“For decades, the friendly Prairie city has been known for its smiling, lefty premiers, pacifist, Mennonite writers and a love affair with the Jets. Licence plates here bear the tag “Friendly Manitoba.” But events of last fall served to expose a darker reality. The Manitoba capital is deeply divided along ethnic lines. It manifestly does not provide equal opportunity for Aboriginals. And it is quickly becoming known for the subhuman treatment of its First Nations citizens, who suffer daily indignities and appalling violence. Winnipeg is arguably becoming Canada’s most racist city.”
Full piece with links HERE
“If these men had posted these comments mere months from now, their professional bodies would be dealing with them. (According to the Canadian dentistry code of ethics, adopted by provinces, a dentist shall represent himself or herself in a manner that contributes to the public’s trust and confidence in the profession.) When they chose a career with big responsibility, they accepted being held to a high standard of behaviour.”
Absolutely. Some great points made HERE
“We are supposed to be the caretakers of everyone else’s emotions. So when someone gaslights a woman, it’s a very effective means of silencing her. She looks to herself to see how she can improve, because the thought of upsetting someone she loves is distressing.”
Full piece with examples HERE
Couldn’t have said it better myself;
“How is taking a Aboriginal woman who is intoxicated to your home after arresting her as a RCMP officer the start of a “relationship”? Not only is the act horrifying, but the reporting on this shows such a lack of understanding of rape culture – where is the conversation of consent? of power? Come on CBC do better.” – Farrah Khan
Full piece HERE
Only one person says or does ANYTHING. Not surprising. Still ever disturbing.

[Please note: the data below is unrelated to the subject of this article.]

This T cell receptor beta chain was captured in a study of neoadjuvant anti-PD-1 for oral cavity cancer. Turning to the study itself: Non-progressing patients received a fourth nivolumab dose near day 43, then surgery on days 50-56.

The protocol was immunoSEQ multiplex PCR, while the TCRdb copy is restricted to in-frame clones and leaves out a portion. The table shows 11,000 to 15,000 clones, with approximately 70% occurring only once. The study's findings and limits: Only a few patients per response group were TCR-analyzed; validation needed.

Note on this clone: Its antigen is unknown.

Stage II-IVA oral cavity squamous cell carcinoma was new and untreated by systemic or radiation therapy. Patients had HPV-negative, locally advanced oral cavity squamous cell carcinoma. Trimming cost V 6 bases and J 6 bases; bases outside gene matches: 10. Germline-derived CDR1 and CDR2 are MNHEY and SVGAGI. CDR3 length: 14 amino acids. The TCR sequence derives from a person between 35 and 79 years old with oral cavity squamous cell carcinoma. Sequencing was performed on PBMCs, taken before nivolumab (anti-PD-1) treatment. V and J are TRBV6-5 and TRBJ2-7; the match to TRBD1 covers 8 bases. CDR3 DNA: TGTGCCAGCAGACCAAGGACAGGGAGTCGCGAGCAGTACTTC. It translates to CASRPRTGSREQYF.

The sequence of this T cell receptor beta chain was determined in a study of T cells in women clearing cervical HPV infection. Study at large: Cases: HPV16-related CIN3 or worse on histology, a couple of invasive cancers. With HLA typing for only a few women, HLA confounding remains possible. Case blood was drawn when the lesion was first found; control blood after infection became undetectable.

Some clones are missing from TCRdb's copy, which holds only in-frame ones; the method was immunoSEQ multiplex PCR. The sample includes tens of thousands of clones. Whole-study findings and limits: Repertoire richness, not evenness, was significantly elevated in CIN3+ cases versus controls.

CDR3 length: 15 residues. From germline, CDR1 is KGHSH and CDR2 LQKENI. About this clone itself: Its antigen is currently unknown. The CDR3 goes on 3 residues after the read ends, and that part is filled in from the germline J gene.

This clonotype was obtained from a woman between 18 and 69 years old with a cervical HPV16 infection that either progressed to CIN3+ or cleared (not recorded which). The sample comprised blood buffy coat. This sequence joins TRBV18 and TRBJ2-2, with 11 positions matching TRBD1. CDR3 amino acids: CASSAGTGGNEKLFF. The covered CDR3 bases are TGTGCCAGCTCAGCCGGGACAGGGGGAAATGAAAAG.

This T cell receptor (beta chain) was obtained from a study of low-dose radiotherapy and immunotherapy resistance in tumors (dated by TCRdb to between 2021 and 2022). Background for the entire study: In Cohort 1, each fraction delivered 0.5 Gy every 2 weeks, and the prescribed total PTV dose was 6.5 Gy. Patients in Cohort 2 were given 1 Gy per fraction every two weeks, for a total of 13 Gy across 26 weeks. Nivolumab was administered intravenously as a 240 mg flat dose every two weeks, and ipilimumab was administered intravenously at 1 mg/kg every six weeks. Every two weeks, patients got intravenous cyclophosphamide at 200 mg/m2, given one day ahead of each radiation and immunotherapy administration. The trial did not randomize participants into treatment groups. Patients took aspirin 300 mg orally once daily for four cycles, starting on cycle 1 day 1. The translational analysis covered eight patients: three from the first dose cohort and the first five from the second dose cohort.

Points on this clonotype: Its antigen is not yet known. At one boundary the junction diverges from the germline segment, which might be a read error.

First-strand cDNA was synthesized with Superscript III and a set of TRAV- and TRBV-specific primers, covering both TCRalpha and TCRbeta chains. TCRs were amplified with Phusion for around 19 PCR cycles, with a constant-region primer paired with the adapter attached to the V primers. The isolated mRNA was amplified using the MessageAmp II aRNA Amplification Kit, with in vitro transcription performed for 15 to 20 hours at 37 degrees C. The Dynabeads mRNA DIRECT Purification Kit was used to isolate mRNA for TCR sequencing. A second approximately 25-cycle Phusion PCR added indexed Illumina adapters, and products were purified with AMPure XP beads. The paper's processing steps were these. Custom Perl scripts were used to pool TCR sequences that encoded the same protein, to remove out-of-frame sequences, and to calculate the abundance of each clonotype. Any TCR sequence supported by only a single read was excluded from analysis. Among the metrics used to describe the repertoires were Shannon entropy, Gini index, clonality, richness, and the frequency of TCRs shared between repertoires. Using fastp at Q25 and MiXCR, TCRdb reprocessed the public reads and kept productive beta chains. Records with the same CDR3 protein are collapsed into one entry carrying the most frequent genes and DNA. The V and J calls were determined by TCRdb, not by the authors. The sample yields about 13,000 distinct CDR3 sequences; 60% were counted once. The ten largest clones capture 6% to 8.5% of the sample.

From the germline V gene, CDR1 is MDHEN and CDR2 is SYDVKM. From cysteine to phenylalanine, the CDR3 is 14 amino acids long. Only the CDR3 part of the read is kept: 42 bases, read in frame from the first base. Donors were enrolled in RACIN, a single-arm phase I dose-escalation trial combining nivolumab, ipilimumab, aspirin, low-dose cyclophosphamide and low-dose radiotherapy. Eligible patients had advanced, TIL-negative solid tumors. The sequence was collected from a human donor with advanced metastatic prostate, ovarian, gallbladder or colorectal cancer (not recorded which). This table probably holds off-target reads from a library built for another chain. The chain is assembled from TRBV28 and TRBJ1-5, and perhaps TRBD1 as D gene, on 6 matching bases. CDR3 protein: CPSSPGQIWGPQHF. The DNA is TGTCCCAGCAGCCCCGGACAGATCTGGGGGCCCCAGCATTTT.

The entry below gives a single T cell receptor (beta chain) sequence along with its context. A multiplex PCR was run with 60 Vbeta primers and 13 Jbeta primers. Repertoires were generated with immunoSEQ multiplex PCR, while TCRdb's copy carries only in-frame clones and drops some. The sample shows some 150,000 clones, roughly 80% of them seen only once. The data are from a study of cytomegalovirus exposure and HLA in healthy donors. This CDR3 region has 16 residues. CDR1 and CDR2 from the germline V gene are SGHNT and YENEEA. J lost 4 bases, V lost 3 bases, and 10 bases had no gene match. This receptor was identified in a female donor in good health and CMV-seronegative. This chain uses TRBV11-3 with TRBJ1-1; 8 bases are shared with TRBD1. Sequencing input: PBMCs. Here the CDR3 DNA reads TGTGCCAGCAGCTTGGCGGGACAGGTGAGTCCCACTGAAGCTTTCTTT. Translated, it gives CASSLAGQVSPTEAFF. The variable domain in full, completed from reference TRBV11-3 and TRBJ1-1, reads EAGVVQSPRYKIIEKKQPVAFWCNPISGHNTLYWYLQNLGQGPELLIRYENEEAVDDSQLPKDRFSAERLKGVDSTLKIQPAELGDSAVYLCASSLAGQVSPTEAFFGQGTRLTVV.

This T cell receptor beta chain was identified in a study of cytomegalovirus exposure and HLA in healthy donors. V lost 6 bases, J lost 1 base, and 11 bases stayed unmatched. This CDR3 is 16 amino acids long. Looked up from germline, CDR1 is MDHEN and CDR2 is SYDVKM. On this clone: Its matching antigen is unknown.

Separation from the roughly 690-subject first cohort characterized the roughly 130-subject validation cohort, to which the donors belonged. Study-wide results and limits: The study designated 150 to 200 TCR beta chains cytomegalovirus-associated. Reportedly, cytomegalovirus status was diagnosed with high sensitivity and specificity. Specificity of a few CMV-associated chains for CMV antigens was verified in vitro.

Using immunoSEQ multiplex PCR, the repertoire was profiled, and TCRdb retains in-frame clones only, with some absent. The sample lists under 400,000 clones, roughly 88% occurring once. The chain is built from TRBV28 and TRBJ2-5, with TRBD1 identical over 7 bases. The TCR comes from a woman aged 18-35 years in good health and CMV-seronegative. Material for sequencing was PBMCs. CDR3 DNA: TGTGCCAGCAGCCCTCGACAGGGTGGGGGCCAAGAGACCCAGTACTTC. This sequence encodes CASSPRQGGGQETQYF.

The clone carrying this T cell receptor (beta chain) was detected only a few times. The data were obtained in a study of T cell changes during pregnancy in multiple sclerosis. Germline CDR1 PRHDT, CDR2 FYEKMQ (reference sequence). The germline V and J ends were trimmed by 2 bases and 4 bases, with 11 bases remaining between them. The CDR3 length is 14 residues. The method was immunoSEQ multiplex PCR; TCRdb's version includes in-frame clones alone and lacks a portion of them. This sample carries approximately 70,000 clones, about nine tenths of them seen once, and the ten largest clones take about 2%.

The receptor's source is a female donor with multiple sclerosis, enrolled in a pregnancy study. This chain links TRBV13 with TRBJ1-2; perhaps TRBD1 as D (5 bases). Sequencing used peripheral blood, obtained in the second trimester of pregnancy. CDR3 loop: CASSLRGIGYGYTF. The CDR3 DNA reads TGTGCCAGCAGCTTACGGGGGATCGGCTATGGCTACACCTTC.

TW for the video for scenes of physical violence, verbal abuse and bistander inaction.
“Ydhage and the group say they spoke with most of the people who rode the elevator. “Most of them said they felt ashamed of themselves for not reacting and said they were glad it was an experiment,” he told The Independent. “Some people claimed they were going to call the police, but we think that that is lie. We filmed it over two days and the police never showed up once.” ”
The video and full story can be found HERE
” The Stand Your Ground law contains a separate provision that authorizes deadly force in self-defense against grave bodily harm or death in another place “where he has a right to be.” Prosecutors are arguing that neither of these laws permit one occupant of a home to use deadly force against another. But as Nicholson points out, this interpretation would yield the perverse result that both self-defense provisions explicitly exempt domestic abusers when they perpetrate violence within their own home.”
Read full piece with examples HERE
It’s the question every survivor of domestic violence is posed, often incredulously: Why didn’t you just leave? The reality is that leaving an abusive relationship is often a herculean task that endangers the woman and calls for resources that aren’t readily available.
Read six womyn’s personal stories at the link HERE, you can read the stories or listen to the survivors read the stories themselves, ever powerful